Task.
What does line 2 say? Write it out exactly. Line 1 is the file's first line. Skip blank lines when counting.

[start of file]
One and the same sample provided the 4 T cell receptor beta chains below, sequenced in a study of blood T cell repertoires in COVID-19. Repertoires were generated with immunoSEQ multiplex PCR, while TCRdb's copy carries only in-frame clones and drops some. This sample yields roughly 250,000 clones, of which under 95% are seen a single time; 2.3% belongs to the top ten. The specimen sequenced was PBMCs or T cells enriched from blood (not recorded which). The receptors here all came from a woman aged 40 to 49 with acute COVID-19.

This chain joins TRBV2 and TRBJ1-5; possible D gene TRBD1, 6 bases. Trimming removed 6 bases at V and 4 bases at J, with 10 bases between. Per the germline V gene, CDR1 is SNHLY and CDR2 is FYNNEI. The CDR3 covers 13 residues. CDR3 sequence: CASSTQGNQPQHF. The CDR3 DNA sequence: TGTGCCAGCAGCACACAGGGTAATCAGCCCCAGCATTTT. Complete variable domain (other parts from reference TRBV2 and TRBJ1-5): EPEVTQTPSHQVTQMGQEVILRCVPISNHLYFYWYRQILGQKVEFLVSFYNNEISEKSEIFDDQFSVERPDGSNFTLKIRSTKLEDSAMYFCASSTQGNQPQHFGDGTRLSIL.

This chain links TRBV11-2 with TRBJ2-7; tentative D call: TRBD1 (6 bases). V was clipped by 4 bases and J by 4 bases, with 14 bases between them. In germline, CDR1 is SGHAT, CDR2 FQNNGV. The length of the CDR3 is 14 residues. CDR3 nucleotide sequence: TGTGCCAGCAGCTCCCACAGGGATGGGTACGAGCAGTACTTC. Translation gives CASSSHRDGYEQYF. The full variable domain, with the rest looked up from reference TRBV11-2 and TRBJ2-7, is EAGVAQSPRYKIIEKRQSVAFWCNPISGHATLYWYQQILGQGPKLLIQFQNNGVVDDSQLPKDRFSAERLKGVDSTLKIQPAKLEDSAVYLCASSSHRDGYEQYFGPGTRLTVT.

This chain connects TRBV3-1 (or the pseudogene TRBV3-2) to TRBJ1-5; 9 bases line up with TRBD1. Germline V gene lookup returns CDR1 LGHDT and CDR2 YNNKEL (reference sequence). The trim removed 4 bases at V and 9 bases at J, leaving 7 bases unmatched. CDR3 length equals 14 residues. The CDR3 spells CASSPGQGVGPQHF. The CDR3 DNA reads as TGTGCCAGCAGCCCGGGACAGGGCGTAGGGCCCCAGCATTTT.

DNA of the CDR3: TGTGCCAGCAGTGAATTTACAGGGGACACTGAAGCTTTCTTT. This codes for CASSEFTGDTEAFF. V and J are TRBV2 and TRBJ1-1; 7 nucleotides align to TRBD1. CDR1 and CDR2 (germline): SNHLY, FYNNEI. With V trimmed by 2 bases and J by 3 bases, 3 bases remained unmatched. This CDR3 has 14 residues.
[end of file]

This chain joins TRBV2 and TRBJ1-5; possible D gene TRBD1, 6 bases. Trimming removed 6 bases at V and 4 bases at J, with 10 bases between. Per the germline V gene, CDR1 is SNHLY and CDR2 is FYNNEI. The CDR3 covers 13 residues. CDR3 sequence: CASSTQGNQPQHF. The CDR3 DNA sequence: TGTGCCAGCAGCACACAGGGTAATCAGCCCCAGCATTTT. Complete variable domain (other parts from reference TRBV2 and TRBJ1-5): EPEVTQTPSHQVTQMGQEVILRCVPISNHLYFYWYRQILGQKVEFLVSFYNNEISEKSEIFDDQFSVERPDGSNFTLKIRSTKLEDSAMYFCASSTQGNQPQHFGDGTRLSIL.